People diagnosed with cancer have an urgent need for the most effective treatment for their disease. Combining UW Medical Center and SCCA’s clinical oncology services into an integrated program under a single management team would lead to many benefits, including:
- Improving the patient experience, including increasing access
- Increasing the number of clinical trials and patients’ access to clinical research
- Accelerating translational oncology research
- Improving the coordination, collaboration and experience of our faculty and staff
- Increasing our capacity and serving more patients
- Reducing barriers to efficiency and a smooth patient experience that result from dual management
- Aligning economic incentives and improving financial performance
- Growing and planning our oncology services in a more coordinated, strategic way
28. How would the oncology programs at Harborview and Valley Medical Center be affected? Would this restructure and FHCC’s oversight over the unified adult oncology program affect their work?
Changes to the programs at Harborview or Valley Medical Center are not planned at this time. The immediate focus of our work is on the current UW Medical Center and SCCA cancer programs. In the future, there may be discussions about whether and how other UW Medicine oncology programs can coordinate most effectively with the integrated adult oncology program.
29. Would UW faculty still provide the clinical care for FHCC?
Yes. UW faculty, both UW-based and Fred Hutch-based, would continue to provide clinical care at both FHCC and UW Medical Center through UW Physicians.
SECTION IV: RESEARCH
30. [Added Aug. 4] Would this improve administrative/fiscal award management for projects spanning Fred Hutch and UW?
Yes. Research projects that had spanned three institutions (Fred Hutch, SCCA, UW) would only span two (FHCC and UW). This would reduce administrative burden for investigators and their teams while still maintaining and supporting the research teams at both organizations.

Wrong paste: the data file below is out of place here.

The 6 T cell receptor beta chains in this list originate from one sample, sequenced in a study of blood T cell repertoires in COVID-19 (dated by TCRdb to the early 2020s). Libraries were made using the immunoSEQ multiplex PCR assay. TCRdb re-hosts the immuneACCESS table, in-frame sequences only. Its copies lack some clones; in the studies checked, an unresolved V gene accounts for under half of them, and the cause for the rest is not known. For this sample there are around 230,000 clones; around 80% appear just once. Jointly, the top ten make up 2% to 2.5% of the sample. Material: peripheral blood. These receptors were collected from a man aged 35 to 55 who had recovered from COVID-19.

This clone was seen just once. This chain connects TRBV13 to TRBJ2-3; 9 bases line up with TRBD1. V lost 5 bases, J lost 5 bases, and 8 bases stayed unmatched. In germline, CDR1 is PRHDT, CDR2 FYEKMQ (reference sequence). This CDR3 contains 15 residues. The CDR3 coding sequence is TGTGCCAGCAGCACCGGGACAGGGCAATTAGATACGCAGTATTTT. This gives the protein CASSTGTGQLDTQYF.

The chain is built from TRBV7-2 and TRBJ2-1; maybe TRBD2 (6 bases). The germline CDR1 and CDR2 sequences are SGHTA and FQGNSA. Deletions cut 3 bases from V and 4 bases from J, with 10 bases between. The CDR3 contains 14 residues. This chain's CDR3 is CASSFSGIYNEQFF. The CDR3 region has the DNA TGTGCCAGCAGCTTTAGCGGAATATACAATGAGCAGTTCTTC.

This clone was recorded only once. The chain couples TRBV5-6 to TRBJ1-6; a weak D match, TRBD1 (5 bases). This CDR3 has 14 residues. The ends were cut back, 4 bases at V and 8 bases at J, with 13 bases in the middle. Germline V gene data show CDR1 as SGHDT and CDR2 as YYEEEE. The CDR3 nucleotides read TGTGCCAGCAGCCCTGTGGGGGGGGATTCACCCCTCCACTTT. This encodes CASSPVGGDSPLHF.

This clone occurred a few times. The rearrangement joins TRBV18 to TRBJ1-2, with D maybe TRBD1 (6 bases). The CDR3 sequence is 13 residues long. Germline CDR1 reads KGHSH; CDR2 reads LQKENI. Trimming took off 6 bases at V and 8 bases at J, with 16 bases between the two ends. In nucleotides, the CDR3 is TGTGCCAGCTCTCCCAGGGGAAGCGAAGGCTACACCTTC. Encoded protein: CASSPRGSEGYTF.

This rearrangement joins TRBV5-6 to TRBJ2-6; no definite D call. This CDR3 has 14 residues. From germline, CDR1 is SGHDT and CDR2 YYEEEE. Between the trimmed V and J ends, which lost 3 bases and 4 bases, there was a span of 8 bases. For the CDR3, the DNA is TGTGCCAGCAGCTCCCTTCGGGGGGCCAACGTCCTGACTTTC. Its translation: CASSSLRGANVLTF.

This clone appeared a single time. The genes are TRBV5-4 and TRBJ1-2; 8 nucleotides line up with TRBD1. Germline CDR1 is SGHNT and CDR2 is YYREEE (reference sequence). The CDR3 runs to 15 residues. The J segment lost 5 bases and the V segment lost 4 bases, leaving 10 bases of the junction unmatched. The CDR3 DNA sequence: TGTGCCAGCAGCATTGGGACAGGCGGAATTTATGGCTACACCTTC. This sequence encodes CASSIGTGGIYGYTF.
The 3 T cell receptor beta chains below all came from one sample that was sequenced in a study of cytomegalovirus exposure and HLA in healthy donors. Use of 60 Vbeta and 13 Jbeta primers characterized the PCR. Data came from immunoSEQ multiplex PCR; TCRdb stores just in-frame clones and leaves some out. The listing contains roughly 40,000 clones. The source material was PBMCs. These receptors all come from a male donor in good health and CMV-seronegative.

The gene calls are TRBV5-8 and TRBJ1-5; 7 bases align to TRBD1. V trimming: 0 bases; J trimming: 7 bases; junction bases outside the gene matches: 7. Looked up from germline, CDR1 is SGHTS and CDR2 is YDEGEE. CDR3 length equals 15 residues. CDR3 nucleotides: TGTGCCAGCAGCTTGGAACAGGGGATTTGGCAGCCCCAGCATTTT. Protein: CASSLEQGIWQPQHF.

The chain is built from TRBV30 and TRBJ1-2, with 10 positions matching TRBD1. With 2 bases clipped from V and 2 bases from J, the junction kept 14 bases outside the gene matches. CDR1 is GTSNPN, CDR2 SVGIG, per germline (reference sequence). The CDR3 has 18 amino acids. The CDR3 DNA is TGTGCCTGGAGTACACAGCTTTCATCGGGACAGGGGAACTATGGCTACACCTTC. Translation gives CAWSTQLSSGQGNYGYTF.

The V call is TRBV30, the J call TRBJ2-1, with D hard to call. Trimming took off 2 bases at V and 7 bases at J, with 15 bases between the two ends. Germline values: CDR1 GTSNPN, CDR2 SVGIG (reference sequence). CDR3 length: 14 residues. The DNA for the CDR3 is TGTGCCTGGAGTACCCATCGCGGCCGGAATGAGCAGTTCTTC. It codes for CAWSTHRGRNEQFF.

FHCC and UW would continue to sponsor research and provide administrative oversight and fiscal management in accordance with their agreements with research funders and their institutional policies. Staff are reviewing how our policies and practices can be improved for projects that will span these organizations.
31. [Added Aug. 4] Would the research conducted at FHCC be solely focused on cancer? If not, how would research in other areas be affected?
All of the research conducted at Fred Hutch today would continue as part of FHCC. The future organization would be just as strongly committed to work in vaccine and infectious diseases, basic and human biology, computational science, and public health. The proposed restructure is being designed to enhance Fred Hutch science overall and position researchers to collaborate efficiently and effectively with UW-based research.
The breadth of Fred Hutch research is a strength: its research in fields outside of cancer enhances cancer research and vice versa. Fred Hutch’s current recruiting priorities and decisions, as well as its investment in the Steam Plant, reflect this. In addition, because it diversifies the grant base and philanthropic efforts, an appropriately broad research portfolio is central to FHCC’s success and growth.
33. Would there be any changes to Fred Hutch’s current research as a result of this transaction?
No. None of Fred Hutch’s current research activities would change upon the closing of this transaction. In addition to cancer-focused research, Fred Hutch’s research programs in basic science, population health, vaccines and infectious disease, and other areas would continue their work within FHCC as they did within Fred Hutchinson Cancer Research Center.
34. Would UW oncology research move to FHCC?
No. UW-based research grants, facilities and personnel would not be transferred to FHCC. FHCC financials would not include UW-based research grants and expenses.
35. [Updated Aug. 31] What would happen to the Cancer Consortium?